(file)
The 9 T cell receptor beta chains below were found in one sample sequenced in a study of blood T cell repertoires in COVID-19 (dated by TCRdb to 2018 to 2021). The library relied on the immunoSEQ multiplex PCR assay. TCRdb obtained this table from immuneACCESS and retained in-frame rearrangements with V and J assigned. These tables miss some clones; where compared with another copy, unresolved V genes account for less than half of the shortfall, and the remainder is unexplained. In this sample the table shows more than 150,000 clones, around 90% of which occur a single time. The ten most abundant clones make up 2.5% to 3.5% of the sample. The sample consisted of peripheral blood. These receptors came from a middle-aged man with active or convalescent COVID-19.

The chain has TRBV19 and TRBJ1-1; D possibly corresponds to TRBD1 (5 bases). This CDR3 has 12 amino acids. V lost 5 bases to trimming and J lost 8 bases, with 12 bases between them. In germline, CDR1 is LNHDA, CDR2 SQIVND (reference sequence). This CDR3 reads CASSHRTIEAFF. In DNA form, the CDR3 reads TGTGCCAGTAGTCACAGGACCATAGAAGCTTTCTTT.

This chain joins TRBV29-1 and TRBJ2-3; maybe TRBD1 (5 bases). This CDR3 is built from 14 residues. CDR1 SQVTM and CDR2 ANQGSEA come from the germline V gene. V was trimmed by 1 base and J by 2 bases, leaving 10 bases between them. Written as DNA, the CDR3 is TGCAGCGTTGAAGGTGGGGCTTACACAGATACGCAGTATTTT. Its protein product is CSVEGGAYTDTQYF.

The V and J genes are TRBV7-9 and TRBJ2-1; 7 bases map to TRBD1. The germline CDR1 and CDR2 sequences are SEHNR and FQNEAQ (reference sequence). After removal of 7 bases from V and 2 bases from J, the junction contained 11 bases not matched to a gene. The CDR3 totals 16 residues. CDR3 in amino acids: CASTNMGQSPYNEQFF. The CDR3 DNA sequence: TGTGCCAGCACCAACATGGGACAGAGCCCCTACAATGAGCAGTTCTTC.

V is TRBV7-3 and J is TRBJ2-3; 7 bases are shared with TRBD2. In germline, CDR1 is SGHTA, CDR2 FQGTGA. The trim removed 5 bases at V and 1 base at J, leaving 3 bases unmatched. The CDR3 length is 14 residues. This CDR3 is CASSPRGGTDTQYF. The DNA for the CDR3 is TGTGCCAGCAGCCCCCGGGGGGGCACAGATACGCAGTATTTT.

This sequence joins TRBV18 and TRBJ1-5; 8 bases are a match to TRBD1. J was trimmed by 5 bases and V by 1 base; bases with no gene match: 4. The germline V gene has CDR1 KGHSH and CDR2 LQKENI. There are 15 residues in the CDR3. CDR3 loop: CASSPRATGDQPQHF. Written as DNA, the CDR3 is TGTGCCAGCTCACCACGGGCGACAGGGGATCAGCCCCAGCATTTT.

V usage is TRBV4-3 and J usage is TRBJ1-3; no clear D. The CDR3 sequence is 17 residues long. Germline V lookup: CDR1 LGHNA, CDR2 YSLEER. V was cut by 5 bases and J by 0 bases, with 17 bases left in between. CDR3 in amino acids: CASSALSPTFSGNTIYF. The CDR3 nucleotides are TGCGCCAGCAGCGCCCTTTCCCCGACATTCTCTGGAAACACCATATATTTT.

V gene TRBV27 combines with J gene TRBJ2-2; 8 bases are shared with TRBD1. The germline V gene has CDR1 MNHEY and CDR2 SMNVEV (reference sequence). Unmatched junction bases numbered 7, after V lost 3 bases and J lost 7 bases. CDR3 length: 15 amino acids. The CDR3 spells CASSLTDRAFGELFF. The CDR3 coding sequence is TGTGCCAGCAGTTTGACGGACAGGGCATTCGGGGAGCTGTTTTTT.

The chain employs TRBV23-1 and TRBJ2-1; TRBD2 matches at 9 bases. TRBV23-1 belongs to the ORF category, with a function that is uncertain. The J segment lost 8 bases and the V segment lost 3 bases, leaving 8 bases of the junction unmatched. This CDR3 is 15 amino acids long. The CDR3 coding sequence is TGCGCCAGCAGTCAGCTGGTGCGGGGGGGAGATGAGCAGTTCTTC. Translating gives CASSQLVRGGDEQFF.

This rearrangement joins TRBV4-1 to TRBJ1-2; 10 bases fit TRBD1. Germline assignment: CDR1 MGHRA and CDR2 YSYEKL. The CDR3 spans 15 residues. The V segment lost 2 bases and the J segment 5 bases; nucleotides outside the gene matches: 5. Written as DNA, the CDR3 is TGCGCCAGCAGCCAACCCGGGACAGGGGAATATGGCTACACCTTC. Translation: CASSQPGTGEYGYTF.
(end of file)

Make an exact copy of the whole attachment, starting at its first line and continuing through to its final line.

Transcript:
The 9 T cell receptor beta chains below were found in one sample sequenced in a study of blood T cell repertoires in COVID-19 (dated by TCRdb to 2018 to 2021). The library relied on the immunoSEQ multiplex PCR assay. TCRdb obtained this table from immuneACCESS and retained in-frame rearrangements with V and J assigned. These tables miss some clones; where compared with another copy, unresolved V genes account for less than half of the shortfall, and the remainder is unexplained. In this sample the table shows more than 150,000 clones, around 90% of which occur a single time. The ten most abundant clones make up 2.5% to 3.5% of the sample. The sample consisted of peripheral blood. These receptors came from a middle-aged man with active or convalescent COVID-19.

The chain has TRBV19 and TRBJ1-1; D possibly corresponds to TRBD1 (5 bases). This CDR3 has 12 amino acids. V lost 5 bases to trimming and J lost 8 bases, with 12 bases between them. In germline, CDR1 is LNHDA, CDR2 SQIVND (reference sequence). This CDR3 reads CASSHRTIEAFF. In DNA form, the CDR3 reads TGTGCCAGTAGTCACAGGACCATAGAAGCTTTCTTT.

This chain joins TRBV29-1 and TRBJ2-3; maybe TRBD1 (5 bases). This CDR3 is built from 14 residues. CDR1 SQVTM and CDR2 ANQGSEA come from the germline V gene. V was trimmed by 1 base and J by 2 bases, leaving 10 bases between them. Written as DNA, the CDR3 is TGCAGCGTTGAAGGTGGGGCTTACACAGATACGCAGTATTTT. Its protein product is CSVEGGAYTDTQYF.

The V and J genes are TRBV7-9 and TRBJ2-1; 7 bases map to TRBD1. The germline CDR1 and CDR2 sequences are SEHNR and FQNEAQ (reference sequence). After removal of 7 bases from V and 2 bases from J, the junction contained 11 bases not matched to a gene. The CDR3 totals 16 residues. CDR3 in amino acids: CASTNMGQSPYNEQFF. The CDR3 DNA sequence: TGTGCCAGCACCAACATGGGACAGAGCCCCTACAATGAGCAGTTCTTC.

V is TRBV7-3 and J is TRBJ2-3; 7 bases are shared with TRBD2. In germline, CDR1 is SGHTA, CDR2 FQGTGA. The trim removed 5 bases at V and 1 base at J, leaving 3 bases unmatched. The CDR3 length is 14 residues. This CDR3 is CASSPRGGTDTQYF. The DNA for the CDR3 is TGTGCCAGCAGCCCCCGGGGGGGCACAGATACGCAGTATTTT.

This sequence joins TRBV18 and TRBJ1-5; 8 bases are a match to TRBD1. J was trimmed by 5 bases and V by 1 base; bases with no gene match: 4. The germline V gene has CDR1 KGHSH and CDR2 LQKENI. There are 15 residues in the CDR3. CDR3 loop: CASSPRATGDQPQHF. Written as DNA, the CDR3 is TGTGCCAGCTCACCACGGGCGACAGGGGATCAGCCCCAGCATTTT.

V usage is TRBV4-3 and J usage is TRBJ1-3; no clear D. The CDR3 sequence is 17 residues long. Germline V lookup: CDR1 LGHNA, CDR2 YSLEER. V was cut by 5 bases and J by 0 bases, with 17 bases left in between. CDR3 in amino acids: CASSALSPTFSGNTIYF. The CDR3 nucleotides are TGCGCCAGCAGCGCCCTTTCCCCGACATTCTCTGGAAACACCATATATTTT.

V gene TRBV27 combines with J gene TRBJ2-2; 8 bases are shared with TRBD1. The germline V gene has CDR1 MNHEY and CDR2 SMNVEV (reference sequence). Unmatched junction bases numbered 7, after V lost 3 bases and J lost 7 bases. CDR3 length: 15 amino acids. The CDR3 spells CASSLTDRAFGELFF. The CDR3 coding sequence is TGTGCCAGCAGTTTGACGGACAGGGCATTCGGGGAGCTGTTTTTT.

The chain employs TRBV23-1 and TRBJ2-1; TRBD2 matches at 9 bases. TRBV23-1 belongs to the ORF category, with a function that is uncertain. The J segment lost 8 bases and the V segment lost 3 bases, leaving 8 bases of the junction unmatched. This CDR3 is 15 amino acids long. The CDR3 coding sequence is TGCGCCAGCAGTCAGCTGGTGCGGGGGGGAGATGAGCAGTTCTTC. Translating gives CASSQLVRGGDEQFF.

This rearrangement joins TRBV4-1 to TRBJ1-2; 10 bases fit TRBD1. Germline assignment: CDR1 MGHRA and CDR2 YSYEKL. The CDR3 spans 15 residues. The V segment lost 2 bases and the J segment 5 bases; nucleotides outside the gene matches: 5. Written as DNA, the CDR3 is TGCGCCAGCAGCCAACCCGGGACAGGGGAATATGGCTACACCTTC. Translation: CASSQPGTGEYGYTF.